granular material is present in the cytoplasm of tubular epithelium.Â The intracellular bacteria were strongly grampositive
with Goodpastures Gram stain.
Other tissues: Large intracytoplasmic aggregates of bacteria similar to those in the kidney were present in phagocytic cells within vessels of most tissues.Â These were associated with hemorrhage and necrosis in the heart, spleen, and intestine.Â Histiocytosis was especially prominent in the spleen and was accompanied by a remarkably large number of intracellular bacteria.Â Multiple fibrinocellular thrombi were also present in the lung.Â Proliferative and ulcerative pododermatitis (bumblefoot) was confirmed and gram-positive and gram-negative rod bacteria, grampositive coccoid bacteria and superficial fungal hyphae were present in the ulcerated areas.Â Supplemental digital images include a composite of affected heart in which a vessel contains histiocytes with intracytoplasmic grampositive rod bacterial colonies.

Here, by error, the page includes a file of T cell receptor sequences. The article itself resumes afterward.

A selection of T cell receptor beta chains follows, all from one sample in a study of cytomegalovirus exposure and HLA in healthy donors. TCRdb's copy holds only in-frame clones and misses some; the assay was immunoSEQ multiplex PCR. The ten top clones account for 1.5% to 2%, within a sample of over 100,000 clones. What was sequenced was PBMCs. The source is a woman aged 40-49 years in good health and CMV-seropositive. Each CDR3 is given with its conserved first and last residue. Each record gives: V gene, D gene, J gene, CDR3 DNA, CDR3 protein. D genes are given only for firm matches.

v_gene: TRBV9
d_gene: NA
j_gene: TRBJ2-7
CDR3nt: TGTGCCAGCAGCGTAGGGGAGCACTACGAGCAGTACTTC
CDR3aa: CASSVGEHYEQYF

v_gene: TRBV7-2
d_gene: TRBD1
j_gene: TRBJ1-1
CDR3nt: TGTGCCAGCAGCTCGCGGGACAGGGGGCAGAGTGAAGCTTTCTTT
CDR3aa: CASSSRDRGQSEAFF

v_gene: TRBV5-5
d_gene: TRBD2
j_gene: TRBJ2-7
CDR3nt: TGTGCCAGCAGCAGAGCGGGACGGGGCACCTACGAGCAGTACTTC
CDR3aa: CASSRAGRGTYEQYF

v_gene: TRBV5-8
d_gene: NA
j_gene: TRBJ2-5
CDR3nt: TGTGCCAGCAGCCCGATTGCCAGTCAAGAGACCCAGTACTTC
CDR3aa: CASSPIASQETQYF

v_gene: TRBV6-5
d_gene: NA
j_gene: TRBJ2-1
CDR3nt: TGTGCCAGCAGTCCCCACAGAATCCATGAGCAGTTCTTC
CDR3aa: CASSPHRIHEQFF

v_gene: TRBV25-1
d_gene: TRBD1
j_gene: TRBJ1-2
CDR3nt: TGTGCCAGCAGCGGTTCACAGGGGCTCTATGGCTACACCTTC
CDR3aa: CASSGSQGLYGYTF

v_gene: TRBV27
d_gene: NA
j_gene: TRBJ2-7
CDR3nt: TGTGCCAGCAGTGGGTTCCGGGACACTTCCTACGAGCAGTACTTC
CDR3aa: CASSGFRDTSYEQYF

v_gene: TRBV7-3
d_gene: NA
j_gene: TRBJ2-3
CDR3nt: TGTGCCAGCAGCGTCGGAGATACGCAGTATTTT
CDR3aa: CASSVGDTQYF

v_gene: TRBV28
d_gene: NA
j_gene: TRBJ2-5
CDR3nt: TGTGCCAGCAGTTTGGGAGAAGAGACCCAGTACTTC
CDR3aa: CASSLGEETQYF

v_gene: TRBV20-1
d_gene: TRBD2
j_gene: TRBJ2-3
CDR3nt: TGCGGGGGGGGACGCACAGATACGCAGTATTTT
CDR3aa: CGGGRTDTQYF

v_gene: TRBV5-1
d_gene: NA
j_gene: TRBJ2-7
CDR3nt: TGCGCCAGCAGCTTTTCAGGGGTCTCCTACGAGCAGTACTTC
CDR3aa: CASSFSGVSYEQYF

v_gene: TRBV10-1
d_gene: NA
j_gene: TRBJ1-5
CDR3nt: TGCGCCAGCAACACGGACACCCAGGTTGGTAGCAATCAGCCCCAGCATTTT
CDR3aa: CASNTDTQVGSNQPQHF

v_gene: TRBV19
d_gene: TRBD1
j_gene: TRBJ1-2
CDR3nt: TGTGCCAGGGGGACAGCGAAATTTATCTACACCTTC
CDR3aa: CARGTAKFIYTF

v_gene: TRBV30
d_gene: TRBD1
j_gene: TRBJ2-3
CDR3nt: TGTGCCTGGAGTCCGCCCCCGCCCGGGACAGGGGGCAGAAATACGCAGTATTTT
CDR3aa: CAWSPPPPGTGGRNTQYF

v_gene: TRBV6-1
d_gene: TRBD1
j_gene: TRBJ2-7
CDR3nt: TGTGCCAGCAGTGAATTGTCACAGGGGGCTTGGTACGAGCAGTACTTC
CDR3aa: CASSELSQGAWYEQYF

1.Â Kidney: intravascular histiocytosis with intracellular gram-positive rod bacteria
2.Â Kidney: mild to moderate multifocal acute tubular necrosis, mild multifocal granulocytic and lymphocytic interstitial nephritis, and moderate multifocal collecting duct ectasia with urate accumulation (not present in all sections)
Bacterial cultures of postmortem kidney samples preserved at -70 C yielded 3+ growth of
Erysipelothrix rhusiopathiae, and 1+ growth each of Escherichia coli and Enterococcus sp.
The bacterium Erysipelothrix rhusiopathiae is a cosmopolitan gram-positive, nonspore-
forming, facultative anaerobe with numerous serotypes and variable virulence.Â (1, 8, 9) It has been documented to
cause severe disease in a wide variety of animals including domestic and wild birds, mammals ranging from whales
to mice, and occasional reptiles.Â It is also a common commensal on aquatic and marine fishes and invertebrates.